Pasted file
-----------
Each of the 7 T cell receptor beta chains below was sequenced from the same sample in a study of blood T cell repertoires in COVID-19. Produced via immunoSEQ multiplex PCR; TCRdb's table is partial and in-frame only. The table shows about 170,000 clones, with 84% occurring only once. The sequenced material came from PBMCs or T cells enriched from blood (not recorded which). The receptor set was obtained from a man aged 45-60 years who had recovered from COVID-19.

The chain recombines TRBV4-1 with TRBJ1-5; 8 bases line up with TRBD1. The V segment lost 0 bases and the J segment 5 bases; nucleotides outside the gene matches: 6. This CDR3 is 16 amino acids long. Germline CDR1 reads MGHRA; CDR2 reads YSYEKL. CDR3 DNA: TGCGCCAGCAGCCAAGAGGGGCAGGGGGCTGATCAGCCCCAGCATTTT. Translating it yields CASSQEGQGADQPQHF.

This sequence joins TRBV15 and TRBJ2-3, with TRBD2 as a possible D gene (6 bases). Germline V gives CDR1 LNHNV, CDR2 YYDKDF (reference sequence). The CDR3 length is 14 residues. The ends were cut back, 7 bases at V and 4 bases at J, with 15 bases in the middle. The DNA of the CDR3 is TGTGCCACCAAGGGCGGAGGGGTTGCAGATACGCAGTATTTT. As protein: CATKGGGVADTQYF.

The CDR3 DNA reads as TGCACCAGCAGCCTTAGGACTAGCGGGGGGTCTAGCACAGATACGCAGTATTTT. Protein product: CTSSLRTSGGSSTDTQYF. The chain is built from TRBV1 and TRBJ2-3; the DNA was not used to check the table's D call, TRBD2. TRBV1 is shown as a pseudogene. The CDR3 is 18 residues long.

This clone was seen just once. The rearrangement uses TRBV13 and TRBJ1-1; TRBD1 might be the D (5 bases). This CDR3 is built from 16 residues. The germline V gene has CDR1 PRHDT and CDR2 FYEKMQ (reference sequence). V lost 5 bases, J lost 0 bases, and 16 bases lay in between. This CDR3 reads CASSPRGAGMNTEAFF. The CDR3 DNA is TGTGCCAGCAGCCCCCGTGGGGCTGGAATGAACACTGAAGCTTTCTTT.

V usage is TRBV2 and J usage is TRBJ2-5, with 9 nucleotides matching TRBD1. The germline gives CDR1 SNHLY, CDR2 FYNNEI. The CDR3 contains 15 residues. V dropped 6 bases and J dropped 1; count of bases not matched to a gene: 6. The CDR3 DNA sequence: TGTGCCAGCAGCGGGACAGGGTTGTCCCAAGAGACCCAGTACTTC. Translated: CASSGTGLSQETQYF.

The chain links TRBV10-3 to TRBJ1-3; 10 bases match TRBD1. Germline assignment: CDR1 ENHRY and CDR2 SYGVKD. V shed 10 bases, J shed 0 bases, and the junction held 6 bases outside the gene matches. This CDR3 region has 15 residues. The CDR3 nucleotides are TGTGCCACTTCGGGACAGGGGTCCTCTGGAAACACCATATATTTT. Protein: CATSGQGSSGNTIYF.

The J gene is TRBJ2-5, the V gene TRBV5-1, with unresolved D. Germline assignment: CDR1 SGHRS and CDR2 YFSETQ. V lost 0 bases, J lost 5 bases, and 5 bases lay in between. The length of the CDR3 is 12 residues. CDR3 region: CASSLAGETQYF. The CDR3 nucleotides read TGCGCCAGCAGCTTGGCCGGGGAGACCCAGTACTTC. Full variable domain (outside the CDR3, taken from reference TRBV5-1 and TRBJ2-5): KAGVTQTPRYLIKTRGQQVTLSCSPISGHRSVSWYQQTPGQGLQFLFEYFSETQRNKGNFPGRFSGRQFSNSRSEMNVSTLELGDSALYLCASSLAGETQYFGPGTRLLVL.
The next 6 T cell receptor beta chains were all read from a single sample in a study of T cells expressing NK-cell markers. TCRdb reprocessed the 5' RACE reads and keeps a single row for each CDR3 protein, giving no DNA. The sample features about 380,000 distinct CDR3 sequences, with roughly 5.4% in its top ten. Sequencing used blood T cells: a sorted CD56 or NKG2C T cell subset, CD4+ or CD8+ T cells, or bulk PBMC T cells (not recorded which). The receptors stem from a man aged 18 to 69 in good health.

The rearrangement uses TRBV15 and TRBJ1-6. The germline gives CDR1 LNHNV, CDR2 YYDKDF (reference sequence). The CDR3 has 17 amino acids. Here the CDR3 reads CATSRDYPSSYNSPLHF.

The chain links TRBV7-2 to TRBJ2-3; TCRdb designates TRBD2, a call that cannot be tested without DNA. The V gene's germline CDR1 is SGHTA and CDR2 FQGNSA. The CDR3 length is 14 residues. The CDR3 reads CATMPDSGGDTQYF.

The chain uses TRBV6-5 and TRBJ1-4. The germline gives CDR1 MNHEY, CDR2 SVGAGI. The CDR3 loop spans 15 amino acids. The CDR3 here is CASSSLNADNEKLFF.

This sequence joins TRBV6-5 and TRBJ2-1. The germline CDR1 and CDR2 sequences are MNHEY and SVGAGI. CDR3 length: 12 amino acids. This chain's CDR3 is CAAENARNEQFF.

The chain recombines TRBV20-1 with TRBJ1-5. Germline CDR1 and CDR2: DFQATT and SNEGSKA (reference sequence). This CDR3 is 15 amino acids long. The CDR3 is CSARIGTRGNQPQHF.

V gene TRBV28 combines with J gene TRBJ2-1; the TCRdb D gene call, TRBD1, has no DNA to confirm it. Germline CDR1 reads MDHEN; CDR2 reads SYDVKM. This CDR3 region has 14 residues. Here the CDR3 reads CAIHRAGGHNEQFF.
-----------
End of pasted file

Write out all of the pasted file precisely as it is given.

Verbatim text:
Each of the 7 T cell receptor beta chains below was sequenced from the same sample in a study of blood T cell repertoires in COVID-19. Produced via immunoSEQ multiplex PCR; TCRdb's table is partial and in-frame only. The table shows about 170,000 clones, with 84% occurring only once. The sequenced material came from PBMCs or T cells enriched from blood (not recorded which). The receptor set was obtained from a man aged 45-60 years who had recovered from COVID-19.

The chain recombines TRBV4-1 with TRBJ1-5; 8 bases line up with TRBD1. The V segment lost 0 bases and the J segment 5 bases; nucleotides outside the gene matches: 6. This CDR3 is 16 amino acids long. Germline CDR1 reads MGHRA; CDR2 reads YSYEKL. CDR3 DNA: TGCGCCAGCAGCCAAGAGGGGCAGGGGGCTGATCAGCCCCAGCATTTT. Translating it yields CASSQEGQGADQPQHF.

This sequence joins TRBV15 and TRBJ2-3, with TRBD2 as a possible D gene (6 bases). Germline V gives CDR1 LNHNV, CDR2 YYDKDF (reference sequence). The CDR3 length is 14 residues. The ends were cut back, 7 bases at V and 4 bases at J, with 15 bases in the middle. The DNA of the CDR3 is TGTGCCACCAAGGGCGGAGGGGTTGCAGATACGCAGTATTTT. As protein: CATKGGGVADTQYF.

The CDR3 DNA reads as TGCACCAGCAGCCTTAGGACTAGCGGGGGGTCTAGCACAGATACGCAGTATTTT. Protein product: CTSSLRTSGGSSTDTQYF. The chain is built from TRBV1 and TRBJ2-3; the DNA was not used to check the table's D call, TRBD2. TRBV1 is shown as a pseudogene. The CDR3 is 18 residues long.

This clone was seen just once. The rearrangement uses TRBV13 and TRBJ1-1; TRBD1 might be the D (5 bases). This CDR3 is built from 16 residues. The germline V gene has CDR1 PRHDT and CDR2 FYEKMQ (reference sequence). V lost 5 bases, J lost 0 bases, and 16 bases lay in between. This CDR3 reads CASSPRGAGMNTEAFF. The CDR3 DNA is TGTGCCAGCAGCCCCCGTGGGGCTGGAATGAACACTGAAGCTTTCTTT.

V usage is TRBV2 and J usage is TRBJ2-5, with 9 nucleotides matching TRBD1. The germline gives CDR1 SNHLY, CDR2 FYNNEI. The CDR3 contains 15 residues. V dropped 6 bases and J dropped 1; count of bases not matched to a gene: 6. The CDR3 DNA sequence: TGTGCCAGCAGCGGGACAGGGTTGTCCCAAGAGACCCAGTACTTC. Translated: CASSGTGLSQETQYF.

The chain links TRBV10-3 to TRBJ1-3; 10 bases match TRBD1. Germline assignment: CDR1 ENHRY and CDR2 SYGVKD. V shed 10 bases, J shed 0 bases, and the junction held 6 bases outside the gene matches. This CDR3 region has 15 residues. The CDR3 nucleotides are TGTGCCACTTCGGGACAGGGGTCCTCTGGAAACACCATATATTTT. Protein: CATSGQGSSGNTIYF.

The J gene is TRBJ2-5, the V gene TRBV5-1, with unresolved D. Germline assignment: CDR1 SGHRS and CDR2 YFSETQ. V lost 0 bases, J lost 5 bases, and 5 bases lay in between. The length of the CDR3 is 12 residues. CDR3 region: CASSLAGETQYF. The CDR3 nucleotides read TGCGCCAGCAGCTTGGCCGGGGAGACCCAGTACTTC. Full variable domain (outside the CDR3, taken from reference TRBV5-1 and TRBJ2-5): KAGVTQTPRYLIKTRGQQVTLSCSPISGHRSVSWYQQTPGQGLQFLFEYFSETQRNKGNFPGRFSGRQFSNSRSEMNVSTLELGDSALYLCASSLAGETQYFGPGTRLLVL.
The next 6 T cell receptor beta chains were all read from a single sample in a study of T cells expressing NK-cell markers. TCRdb reprocessed the 5' RACE reads and keeps a single row for each CDR3 protein, giving no DNA. The sample features about 380,000 distinct CDR3 sequences, with roughly 5.4% in its top ten. Sequencing used blood T cells: a sorted CD56 or NKG2C T cell subset, CD4+ or CD8+ T cells, or bulk PBMC T cells (not recorded which). The receptors stem from a man aged 18 to 69 in good health.

The rearrangement uses TRBV15 and TRBJ1-6. The germline gives CDR1 LNHNV, CDR2 YYDKDF (reference sequence). The CDR3 has 17 amino acids. Here the CDR3 reads CATSRDYPSSYNSPLHF.

The chain links TRBV7-2 to TRBJ2-3; TCRdb designates TRBD2, a call that cannot be tested without DNA. The V gene's germline CDR1 is SGHTA and CDR2 FQGNSA. The CDR3 length is 14 residues. The CDR3 reads CATMPDSGGDTQYF.

The chain uses TRBV6-5 and TRBJ1-4. The germline gives CDR1 MNHEY, CDR2 SVGAGI. The CDR3 loop spans 15 amino acids. The CDR3 here is CASSSLNADNEKLFF.

This sequence joins TRBV6-5 and TRBJ2-1. The germline CDR1 and CDR2 sequences are MNHEY and SVGAGI. CDR3 length: 12 amino acids. This chain's CDR3 is CAAENARNEQFF.

The chain recombines TRBV20-1 with TRBJ1-5. Germline CDR1 and CDR2: DFQATT and SNEGSKA (reference sequence). This CDR3 is 15 amino acids long. The CDR3 is CSARIGTRGNQPQHF.

V gene TRBV28 combines with J gene TRBJ2-1; the TCRdb D gene call, TRBD1, has no DNA to confirm it. Germline CDR1 reads MDHEN; CDR2 reads SYDVKM. This CDR3 region has 14 residues. Here the CDR3 reads CAIHRAGGHNEQFF.